Waiting for the PAH to change

In my last post I mentioned that some researchers have been looking into how we can get rid of polycyclic aromatic hydrocarbons (PAHs) that contaminate water or soil or air. Based on a review by Gan et al. (2009), we have four main avenues for this: solvent extraction; bioremediation; chemical, photo-, and electro- degradation; and thermal treatment. The first option is quicker than the others, but only removes the PAHs, rather than degrading them, so we would still need a second step to fully get rid of them. Thermal treatment is effective since it completes the combustion process, but is more expensive. Chemical, photo-, and electro-degradation do remove PAHs, but there are concerns that the new substances created may be just as or more toxic than what we started with.

Earthworms can both degrade and sequester PAHs- this can help with bioremediation of soils. Photo courtesy of pfly- license link

What about bioremediation? As I mentioned in a previous post, there are some species that degrade PAHs and can be helpful in cleaning up contamination. One of the challenges here is that this is a long-term process-we have to wait for results. It is also easier to accomplish for contaminated liquids than for soils (Haritash & Kaushik 2009) because PAHs tend to cling to soil particles. Yap et al. (2010) found that adding vegetable oil to contaminated soil helped dissolve PAHs so that microbes could access them for degradation, but large quantities of oil were needed for highly contaminated soils, and that could create new issues. I did find some studies which suggested there may be more options than we originally thought for bioremediation. A 2007 study by Khan et al. found that fiber made from cattails were effective at absorbing PAHs from contaminated water- in locations where cattails have become invasive, this could be a way to utilize ‘weeds.’ And we should remember our soil engineers, earthworms, when thinking about soil bioremediation. In addition to creating aerated soil where microbes can work more quickly, it turns out that earthworms are largely resistant to pollutants and even help degrade PAHs with enzymes (Sinha et al. 2008).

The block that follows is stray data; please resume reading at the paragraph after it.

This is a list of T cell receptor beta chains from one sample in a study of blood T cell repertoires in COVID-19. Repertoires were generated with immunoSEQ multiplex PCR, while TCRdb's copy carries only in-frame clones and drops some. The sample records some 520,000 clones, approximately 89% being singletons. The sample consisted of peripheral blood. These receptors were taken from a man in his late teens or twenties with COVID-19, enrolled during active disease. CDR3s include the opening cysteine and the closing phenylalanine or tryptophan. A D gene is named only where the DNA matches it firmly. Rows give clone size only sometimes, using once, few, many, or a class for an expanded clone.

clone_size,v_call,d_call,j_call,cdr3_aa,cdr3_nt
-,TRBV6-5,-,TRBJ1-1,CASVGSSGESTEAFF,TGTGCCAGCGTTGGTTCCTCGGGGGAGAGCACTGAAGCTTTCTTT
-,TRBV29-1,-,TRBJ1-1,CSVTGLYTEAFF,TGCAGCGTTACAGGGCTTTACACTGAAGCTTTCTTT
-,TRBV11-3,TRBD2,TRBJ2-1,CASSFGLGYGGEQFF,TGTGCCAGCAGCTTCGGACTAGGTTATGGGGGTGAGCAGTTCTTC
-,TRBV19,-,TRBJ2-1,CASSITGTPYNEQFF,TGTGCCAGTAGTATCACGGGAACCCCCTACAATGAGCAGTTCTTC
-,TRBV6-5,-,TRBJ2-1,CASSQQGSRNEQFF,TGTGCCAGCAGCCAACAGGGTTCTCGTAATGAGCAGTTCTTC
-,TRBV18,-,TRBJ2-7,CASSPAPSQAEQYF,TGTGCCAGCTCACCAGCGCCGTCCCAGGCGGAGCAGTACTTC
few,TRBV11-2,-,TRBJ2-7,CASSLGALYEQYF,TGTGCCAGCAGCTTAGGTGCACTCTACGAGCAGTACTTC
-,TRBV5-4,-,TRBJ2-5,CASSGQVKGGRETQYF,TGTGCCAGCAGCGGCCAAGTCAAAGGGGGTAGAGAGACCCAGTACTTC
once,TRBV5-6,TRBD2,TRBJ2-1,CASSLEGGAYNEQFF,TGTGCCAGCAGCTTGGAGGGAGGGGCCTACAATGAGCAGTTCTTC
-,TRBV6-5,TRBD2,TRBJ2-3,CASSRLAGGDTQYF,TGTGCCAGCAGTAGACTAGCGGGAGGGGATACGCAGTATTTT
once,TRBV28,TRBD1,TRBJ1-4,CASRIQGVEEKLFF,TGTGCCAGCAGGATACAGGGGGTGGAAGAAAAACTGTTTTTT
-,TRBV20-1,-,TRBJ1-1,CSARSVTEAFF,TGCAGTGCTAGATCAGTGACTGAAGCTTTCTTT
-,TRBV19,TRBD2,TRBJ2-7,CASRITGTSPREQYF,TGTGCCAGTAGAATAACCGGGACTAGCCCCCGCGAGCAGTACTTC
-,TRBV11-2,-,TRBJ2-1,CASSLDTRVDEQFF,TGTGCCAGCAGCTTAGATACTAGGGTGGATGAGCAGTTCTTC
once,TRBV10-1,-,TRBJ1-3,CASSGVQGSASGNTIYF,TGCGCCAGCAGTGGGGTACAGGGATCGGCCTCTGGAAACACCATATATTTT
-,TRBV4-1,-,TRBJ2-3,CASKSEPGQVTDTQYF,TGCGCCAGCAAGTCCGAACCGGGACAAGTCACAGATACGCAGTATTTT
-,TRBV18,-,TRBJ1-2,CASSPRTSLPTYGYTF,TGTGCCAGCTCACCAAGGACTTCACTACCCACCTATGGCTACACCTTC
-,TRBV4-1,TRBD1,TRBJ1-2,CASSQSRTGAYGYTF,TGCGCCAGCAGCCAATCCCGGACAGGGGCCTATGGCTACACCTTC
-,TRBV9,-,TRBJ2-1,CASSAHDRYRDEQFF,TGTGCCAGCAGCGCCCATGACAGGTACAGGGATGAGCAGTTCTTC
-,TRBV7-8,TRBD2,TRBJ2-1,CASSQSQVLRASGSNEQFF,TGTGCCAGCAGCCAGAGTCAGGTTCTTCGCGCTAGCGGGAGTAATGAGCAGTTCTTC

Why should we work to remove PAHs from contaminated air, soil, and water? PAH-contamination of soils has been shown to alter the bacterial community, which can impact ecosystem function (Zhou et al. 2009). We also track these particles inside on our shoes, and, once inside, they are protected from degradation and can persist for a long time, especially in carpets (Lewis et al. 1999)- crawling children are then exposed to carcinogens and mutagens. As I mentioned in a previous post, PAHs are also associated with liver lesions, lung cancers, and other diseases. There is also evidence that prenatal exposure to PAHs increases the incidence of anxiety, depression, and attention problems in children (Perera et al. 2012).

So we have some options for removing PAHs once they are present, but it probably makes more sense to prevent their occurrence in the first place– what can each of us do on either front? My next post will take a look at that.

Works cited:

Gan, S, Lau, EV and HK Ng. 2009. Remediation of soils contaminated with polycyclic aromatic hydrocarbons (PAHs). Journal of Hazardous Materials 172: 532-549.

Haritash, AK and CP Kaushik. 2009. Biodegradation aspects of polycyclic aromatic hydrocarbons (PAHs): a review. Journal of Hazardous Materials 169: 1-15.

Khan, E, Khaodhir, S and P Rotwiron. 2007. Polycyclic aromatic hydrocarbon removal from water by natural fiber sorption. Water Environment Research 79: 901-911.

Lewis, RG, Fortune, CR, Willis, RD, Camann, DE and JT Antley. 1999. Distribution of pesticides and polycyclic aromatic hydrocarbons in house dust as a function of particle size. Environmental Health Perspectives 107: 721-726.

Perera, FP, Tang, D, Wang, S, Vishnevetsky, J, Zhang, B, Diaz, D, Camann, D and V Rauh. 2012. Prenatal polycyclic aromatic hydrocarbon (PAH) exposure and child behavior at age 6-7. Environmental Health Perspectives 120: 921-926.

Sinha, RK, Bharambe, G and D Ryan. 2008. Converting wasteland into wonderland by earthworms- a low-cost nature’s technology for soil remediation: a case study of vermiremediation of PAHs contaminated soil. Environmentalist 28: 466-475.

Yap, CL, Gan, S and HK Ng. 2010. Application of vegetable oils in the treatment of polycyclic aromatic hydrocarbons-contaminated soils. Journal of Hazardous Materials 177: 28-41.

Zhou, HW, Wong, AHY, Yu, RMK, Park, YD, Wong, YS and NFY Tam. Polycyclic aromatic hydrocarbon-induced structural shift of bacterial communities in mangrove sediment. Microbial Ecology 58: 153-160.

Posted February 16, 2017 by Mirka Zapletal in Mammals